At graduation, I assumed I’d be in publishing, but first I went to England and got a master’s degree in English Literature. And then I came back to New York and had a series of publishing jobs, the way one does.
Being an editor doesn’t make you a better writer – or vice versa. The worst thing any editor can do is be in competition with his writer.
I like the busy-ness of office life. What I discovered, to my surprise, is that I love the solitary nature of writing. What happens is that you write when you’re ready.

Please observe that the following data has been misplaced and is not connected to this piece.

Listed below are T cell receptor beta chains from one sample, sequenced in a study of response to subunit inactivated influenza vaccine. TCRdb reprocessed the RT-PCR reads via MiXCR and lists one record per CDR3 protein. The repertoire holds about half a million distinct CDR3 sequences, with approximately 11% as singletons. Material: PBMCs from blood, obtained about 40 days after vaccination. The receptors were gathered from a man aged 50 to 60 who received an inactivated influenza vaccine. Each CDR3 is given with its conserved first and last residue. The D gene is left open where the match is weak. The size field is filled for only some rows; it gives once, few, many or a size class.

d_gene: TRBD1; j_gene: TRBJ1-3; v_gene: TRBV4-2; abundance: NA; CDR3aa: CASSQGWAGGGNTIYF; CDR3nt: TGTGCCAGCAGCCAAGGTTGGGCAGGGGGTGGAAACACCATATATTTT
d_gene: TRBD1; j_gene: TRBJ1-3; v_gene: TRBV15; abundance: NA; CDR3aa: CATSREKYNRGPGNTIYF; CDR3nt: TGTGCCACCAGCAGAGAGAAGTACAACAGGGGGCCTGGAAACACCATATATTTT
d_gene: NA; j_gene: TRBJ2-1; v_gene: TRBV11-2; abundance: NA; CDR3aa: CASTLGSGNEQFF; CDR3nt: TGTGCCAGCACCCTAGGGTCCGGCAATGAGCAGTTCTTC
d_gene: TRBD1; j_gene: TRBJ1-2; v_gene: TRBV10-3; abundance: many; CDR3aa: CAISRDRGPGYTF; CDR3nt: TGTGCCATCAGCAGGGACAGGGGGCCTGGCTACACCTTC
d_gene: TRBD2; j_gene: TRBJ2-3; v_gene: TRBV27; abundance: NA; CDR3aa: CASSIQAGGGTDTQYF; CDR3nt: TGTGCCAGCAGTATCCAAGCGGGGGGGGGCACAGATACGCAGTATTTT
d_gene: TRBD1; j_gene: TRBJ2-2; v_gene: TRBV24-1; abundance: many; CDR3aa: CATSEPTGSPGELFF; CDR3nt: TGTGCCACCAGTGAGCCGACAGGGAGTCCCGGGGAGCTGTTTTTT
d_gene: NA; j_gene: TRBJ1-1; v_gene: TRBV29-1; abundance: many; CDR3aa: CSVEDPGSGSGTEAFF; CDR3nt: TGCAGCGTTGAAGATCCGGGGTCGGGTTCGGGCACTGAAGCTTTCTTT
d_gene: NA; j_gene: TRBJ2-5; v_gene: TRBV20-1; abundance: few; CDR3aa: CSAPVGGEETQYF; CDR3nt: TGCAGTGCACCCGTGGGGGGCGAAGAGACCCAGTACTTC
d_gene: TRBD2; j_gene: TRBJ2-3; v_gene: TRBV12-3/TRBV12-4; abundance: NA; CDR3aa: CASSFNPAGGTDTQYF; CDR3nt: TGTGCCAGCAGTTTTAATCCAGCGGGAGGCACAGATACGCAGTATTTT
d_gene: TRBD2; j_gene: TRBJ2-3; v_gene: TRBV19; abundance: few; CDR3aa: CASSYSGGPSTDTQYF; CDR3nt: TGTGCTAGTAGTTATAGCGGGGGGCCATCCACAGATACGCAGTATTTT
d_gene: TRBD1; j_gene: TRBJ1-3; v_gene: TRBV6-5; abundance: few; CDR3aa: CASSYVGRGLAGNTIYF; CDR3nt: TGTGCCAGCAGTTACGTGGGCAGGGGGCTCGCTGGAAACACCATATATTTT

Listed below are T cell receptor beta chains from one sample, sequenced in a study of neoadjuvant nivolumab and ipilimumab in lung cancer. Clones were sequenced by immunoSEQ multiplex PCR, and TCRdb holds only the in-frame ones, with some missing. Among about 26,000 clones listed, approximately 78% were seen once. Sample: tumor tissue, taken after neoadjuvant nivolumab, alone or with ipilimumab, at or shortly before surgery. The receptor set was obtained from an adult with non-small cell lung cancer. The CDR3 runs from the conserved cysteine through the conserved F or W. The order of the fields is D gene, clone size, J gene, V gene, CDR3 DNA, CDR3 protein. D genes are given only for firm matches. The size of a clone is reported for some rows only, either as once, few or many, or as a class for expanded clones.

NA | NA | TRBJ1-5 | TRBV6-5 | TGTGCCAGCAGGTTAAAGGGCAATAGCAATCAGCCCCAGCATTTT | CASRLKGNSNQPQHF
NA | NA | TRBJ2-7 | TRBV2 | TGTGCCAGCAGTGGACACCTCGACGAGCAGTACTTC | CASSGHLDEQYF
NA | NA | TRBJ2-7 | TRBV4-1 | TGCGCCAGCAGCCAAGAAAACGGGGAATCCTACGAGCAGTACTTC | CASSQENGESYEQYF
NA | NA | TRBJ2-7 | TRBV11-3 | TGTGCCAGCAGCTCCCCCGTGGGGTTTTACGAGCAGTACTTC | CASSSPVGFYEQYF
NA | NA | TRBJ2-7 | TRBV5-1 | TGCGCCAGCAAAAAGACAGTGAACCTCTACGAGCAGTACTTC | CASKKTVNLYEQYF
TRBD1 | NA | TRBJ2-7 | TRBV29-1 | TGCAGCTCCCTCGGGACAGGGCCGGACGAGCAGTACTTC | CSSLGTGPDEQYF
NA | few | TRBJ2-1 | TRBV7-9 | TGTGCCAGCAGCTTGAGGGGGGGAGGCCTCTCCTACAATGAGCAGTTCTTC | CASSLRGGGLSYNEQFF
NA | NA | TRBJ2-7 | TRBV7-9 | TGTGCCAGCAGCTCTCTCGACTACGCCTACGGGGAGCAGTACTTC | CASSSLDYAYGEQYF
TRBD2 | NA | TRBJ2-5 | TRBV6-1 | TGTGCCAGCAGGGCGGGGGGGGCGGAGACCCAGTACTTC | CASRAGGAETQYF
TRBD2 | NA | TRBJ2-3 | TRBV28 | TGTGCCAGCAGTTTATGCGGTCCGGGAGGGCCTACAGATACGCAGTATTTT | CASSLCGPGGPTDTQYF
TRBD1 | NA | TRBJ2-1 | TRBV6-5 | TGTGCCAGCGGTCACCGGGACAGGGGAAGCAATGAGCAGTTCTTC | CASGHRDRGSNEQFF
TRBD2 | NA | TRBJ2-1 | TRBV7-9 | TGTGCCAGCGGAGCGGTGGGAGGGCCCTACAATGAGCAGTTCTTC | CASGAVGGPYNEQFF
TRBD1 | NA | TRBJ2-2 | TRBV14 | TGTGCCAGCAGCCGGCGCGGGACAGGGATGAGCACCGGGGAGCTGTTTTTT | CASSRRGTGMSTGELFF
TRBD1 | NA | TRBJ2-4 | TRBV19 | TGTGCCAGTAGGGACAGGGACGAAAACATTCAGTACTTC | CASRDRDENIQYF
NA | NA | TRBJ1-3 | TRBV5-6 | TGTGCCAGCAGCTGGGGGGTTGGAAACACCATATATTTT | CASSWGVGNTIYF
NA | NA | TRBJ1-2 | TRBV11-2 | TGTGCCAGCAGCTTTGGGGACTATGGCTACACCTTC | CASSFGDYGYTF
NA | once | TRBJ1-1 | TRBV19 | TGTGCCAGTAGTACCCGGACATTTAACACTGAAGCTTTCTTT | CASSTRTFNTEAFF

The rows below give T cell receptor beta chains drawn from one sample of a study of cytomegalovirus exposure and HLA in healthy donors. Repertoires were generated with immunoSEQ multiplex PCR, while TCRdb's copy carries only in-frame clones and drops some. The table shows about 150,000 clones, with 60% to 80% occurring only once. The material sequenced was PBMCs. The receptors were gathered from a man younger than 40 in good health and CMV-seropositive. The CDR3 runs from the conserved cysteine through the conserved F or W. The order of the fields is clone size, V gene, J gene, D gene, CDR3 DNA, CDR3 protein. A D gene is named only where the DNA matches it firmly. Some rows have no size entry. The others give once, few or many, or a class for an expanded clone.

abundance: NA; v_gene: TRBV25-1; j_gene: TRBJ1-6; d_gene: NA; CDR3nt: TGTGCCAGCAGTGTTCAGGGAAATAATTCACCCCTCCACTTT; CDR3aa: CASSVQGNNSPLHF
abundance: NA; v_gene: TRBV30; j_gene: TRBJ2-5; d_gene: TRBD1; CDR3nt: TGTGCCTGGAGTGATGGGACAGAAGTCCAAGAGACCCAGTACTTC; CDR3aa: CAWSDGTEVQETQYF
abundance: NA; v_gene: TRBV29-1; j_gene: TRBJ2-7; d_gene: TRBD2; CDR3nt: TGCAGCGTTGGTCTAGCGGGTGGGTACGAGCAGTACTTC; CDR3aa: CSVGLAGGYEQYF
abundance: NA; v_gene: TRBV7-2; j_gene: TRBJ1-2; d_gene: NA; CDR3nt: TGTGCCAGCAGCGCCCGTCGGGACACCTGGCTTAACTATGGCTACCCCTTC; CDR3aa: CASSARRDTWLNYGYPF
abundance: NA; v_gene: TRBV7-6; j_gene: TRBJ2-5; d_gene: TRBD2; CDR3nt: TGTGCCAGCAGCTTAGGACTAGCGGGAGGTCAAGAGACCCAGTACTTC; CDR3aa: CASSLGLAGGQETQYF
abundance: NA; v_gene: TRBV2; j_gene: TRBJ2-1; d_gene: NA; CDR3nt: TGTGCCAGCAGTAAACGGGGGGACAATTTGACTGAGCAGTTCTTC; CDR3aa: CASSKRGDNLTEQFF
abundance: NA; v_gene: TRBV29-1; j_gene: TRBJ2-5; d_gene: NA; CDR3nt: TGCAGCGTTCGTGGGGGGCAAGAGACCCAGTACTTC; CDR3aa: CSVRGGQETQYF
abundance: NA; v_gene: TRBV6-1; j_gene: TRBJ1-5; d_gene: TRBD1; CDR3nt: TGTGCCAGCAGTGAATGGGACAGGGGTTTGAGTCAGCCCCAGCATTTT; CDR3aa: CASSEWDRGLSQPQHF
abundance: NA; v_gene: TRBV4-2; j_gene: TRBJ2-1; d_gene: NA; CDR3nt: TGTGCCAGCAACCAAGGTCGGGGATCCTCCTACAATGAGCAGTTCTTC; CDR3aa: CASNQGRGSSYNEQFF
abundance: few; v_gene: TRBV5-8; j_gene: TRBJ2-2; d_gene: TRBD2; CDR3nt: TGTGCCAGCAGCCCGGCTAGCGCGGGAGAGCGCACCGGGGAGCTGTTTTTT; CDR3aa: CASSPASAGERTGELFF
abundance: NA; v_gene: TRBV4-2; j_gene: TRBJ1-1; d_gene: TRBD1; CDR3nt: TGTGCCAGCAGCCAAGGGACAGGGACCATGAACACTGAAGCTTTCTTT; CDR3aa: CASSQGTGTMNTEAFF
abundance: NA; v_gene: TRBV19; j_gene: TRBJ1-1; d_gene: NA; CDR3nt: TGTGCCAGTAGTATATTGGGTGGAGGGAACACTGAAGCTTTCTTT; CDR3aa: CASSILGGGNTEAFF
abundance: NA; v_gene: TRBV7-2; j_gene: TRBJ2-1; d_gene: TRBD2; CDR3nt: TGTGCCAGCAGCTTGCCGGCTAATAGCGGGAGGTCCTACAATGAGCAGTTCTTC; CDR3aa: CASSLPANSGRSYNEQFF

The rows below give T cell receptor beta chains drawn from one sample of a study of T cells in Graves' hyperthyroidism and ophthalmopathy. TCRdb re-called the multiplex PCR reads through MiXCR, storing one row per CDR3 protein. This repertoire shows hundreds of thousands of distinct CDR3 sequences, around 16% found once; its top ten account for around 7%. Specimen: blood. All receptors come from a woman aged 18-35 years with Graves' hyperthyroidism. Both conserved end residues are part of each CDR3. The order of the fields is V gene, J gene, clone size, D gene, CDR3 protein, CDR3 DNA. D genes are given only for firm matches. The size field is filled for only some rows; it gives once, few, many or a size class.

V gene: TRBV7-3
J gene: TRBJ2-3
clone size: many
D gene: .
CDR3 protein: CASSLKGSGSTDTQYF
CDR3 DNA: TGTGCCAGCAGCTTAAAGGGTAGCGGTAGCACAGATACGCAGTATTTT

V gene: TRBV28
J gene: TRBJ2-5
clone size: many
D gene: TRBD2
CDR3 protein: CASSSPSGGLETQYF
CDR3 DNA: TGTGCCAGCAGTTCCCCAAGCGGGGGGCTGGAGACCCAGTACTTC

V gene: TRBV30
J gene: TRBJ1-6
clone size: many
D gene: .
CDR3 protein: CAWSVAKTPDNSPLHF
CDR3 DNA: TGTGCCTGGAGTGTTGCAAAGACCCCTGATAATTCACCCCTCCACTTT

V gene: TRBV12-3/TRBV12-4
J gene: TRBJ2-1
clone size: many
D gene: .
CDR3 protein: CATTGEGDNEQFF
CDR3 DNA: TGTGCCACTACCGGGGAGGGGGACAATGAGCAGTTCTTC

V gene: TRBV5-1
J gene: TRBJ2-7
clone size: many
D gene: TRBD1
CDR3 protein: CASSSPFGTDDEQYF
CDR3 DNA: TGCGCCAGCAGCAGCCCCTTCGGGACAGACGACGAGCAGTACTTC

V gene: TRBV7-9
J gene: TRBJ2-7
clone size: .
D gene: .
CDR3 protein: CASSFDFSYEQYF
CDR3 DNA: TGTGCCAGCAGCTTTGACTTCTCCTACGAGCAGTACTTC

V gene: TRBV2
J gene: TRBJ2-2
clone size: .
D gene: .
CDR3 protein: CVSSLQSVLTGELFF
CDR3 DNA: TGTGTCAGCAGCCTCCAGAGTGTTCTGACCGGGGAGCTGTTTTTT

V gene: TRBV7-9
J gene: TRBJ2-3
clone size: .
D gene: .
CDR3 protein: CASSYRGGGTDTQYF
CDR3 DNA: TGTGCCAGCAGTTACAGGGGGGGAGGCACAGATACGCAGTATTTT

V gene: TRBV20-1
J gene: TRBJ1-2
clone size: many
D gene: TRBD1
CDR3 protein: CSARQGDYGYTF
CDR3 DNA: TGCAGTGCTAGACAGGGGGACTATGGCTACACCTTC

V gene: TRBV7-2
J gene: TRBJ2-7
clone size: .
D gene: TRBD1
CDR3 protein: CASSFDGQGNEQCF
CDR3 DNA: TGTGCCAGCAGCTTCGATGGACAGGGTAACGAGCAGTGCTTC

I think most writers’ houses are disappointing. What’s much more atmospheric and interesting are the places they wrote about.
When you’re editing, you want to be the perfect appreciator, not another writer.